Neill Public Library will soon offer Arabic classes in addition to its other language courses.
For Naglla Aly, the Arabic instructor, it's an opportunity to share her culture with others.
"I feel that I should offer something to this community," she said. "It took me almost a year to think about this Arabic class. For me the Arabic class will help me to integrate into the community while helping other people." Aly noticed a demand for learning Arabic after traveling to several European countries and New Zealand.
"I came from a rich culture and when I arrived to Pullman, I came cross some people who do not have much knowledge about our culture, art, music, etc.," she said. "This class may help me in introducing my culture to other people." Library employee Jim Belcher said the classes have not yet started because of a lack of publicity.
"Once we get the word out, more people will register and we can begin the classes," he said.
The classes, scheduled for 4 to 5 p.m. every Monday and Thursday, will coincide with the college school year to make it easier for students to join.
Neill Library is not the only facility in Pullman offering Arabic classes. WSU began offering Arabic 101 in the summer of 2007 and has since been slowly expanding with more classes.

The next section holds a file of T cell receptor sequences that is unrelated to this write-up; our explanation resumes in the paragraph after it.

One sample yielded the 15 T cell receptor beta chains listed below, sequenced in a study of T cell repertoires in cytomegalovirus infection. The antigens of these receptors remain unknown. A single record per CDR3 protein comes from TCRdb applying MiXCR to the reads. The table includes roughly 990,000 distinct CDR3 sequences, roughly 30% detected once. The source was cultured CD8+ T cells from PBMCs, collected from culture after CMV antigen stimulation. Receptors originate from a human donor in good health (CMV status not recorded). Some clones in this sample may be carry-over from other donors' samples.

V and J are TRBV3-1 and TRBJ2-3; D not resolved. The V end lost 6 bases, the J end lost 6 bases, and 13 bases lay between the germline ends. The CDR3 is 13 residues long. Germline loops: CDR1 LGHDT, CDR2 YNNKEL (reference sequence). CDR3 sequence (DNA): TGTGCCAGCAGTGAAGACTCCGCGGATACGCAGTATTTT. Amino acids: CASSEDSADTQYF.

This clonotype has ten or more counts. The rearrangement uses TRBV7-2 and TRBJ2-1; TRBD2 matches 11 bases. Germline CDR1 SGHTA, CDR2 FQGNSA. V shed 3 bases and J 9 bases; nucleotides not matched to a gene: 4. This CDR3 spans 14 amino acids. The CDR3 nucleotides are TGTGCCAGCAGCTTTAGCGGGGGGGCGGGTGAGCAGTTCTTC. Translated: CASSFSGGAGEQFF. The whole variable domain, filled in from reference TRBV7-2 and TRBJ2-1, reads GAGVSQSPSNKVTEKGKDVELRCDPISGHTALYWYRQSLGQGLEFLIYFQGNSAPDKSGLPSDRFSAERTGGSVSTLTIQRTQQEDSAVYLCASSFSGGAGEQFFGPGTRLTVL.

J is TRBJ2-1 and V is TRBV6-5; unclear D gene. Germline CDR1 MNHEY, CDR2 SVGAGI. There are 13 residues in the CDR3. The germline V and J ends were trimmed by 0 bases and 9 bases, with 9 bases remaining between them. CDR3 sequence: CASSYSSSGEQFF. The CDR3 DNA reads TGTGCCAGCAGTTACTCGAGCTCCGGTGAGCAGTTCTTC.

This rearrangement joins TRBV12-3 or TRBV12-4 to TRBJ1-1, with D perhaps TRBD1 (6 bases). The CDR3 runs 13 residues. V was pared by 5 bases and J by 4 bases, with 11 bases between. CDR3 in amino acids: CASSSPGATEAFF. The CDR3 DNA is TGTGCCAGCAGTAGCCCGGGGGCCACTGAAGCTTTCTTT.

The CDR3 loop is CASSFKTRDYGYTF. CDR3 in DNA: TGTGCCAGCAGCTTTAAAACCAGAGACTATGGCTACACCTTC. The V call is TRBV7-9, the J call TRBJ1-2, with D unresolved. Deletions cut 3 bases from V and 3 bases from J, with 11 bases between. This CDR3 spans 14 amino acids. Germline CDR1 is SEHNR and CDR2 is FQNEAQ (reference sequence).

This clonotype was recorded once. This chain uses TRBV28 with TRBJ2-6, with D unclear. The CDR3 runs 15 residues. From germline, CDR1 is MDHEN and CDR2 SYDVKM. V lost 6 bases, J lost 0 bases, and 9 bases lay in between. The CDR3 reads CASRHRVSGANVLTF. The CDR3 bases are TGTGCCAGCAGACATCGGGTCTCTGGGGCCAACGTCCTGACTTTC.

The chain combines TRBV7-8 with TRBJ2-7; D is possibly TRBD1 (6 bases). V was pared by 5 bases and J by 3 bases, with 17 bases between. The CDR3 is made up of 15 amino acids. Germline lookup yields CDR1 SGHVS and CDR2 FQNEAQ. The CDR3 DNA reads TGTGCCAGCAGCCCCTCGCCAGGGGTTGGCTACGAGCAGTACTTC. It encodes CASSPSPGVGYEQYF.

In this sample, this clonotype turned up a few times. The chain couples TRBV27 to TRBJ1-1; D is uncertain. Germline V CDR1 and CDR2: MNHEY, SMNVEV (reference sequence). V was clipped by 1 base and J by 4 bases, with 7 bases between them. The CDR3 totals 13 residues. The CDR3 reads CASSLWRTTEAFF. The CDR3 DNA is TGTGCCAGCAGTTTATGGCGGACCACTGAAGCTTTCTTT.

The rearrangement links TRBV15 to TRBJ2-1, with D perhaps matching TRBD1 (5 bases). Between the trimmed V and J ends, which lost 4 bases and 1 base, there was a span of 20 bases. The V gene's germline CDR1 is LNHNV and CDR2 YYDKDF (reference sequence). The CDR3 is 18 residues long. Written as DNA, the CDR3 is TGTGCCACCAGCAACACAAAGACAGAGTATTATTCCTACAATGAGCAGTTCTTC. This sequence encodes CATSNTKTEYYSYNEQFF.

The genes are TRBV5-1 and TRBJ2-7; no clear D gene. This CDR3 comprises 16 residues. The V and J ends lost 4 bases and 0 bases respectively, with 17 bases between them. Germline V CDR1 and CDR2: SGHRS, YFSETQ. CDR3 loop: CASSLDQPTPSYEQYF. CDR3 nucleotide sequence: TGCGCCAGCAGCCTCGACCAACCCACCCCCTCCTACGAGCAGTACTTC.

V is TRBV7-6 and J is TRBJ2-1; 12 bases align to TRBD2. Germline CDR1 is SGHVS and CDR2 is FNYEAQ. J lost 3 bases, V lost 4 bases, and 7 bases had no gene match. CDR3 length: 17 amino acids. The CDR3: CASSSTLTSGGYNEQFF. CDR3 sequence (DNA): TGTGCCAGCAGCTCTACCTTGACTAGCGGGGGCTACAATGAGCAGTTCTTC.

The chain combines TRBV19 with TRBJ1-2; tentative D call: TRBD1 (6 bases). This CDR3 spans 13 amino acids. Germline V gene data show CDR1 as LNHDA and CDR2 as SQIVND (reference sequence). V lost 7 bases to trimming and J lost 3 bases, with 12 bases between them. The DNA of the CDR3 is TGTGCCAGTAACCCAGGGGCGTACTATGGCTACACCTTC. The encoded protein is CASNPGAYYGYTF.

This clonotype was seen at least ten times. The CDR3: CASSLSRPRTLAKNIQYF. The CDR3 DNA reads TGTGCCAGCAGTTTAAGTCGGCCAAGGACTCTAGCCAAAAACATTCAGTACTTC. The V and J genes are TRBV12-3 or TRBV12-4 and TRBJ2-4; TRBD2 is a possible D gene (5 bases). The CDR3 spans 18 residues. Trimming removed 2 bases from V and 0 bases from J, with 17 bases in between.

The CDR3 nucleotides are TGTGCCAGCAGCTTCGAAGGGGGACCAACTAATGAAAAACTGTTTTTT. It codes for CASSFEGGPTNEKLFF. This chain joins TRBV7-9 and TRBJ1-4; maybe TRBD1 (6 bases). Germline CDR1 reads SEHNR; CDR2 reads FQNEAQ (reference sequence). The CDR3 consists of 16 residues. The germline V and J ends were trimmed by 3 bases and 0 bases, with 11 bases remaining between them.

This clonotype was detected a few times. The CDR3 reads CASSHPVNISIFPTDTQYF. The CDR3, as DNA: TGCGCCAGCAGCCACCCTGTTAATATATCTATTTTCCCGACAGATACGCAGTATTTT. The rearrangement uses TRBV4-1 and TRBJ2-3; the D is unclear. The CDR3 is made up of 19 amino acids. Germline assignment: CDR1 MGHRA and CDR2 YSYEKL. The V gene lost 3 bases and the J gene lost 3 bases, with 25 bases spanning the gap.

"Last semester Arabic 102 had an almost full enrollment with 21 students," said Eloy Gonzalez, professor in the Department of Foreign Languages and Cultures.
There are three different Arabic courses: 101, 102 and 105, which is a conversation class.
"We are hoping to offer the classes again next year," Gonzalez said.
Arabic instructor Saad Alshahrani said enrollment numbers have been high.
"Last summer the 101 class had a full enrollment of 25 students and in the fall semester both 101 and 105 had a full enrollment plus a waiting list," he said. "As far as this semester, 102 had an almost full enrollment with 25 students." This semester there are two more sections of Arabic 105 and more Arabic classes will be offered for the summer sessions.
"I am hoping to open 25 seats for next fall and have full enrollment again," Alshahrani said.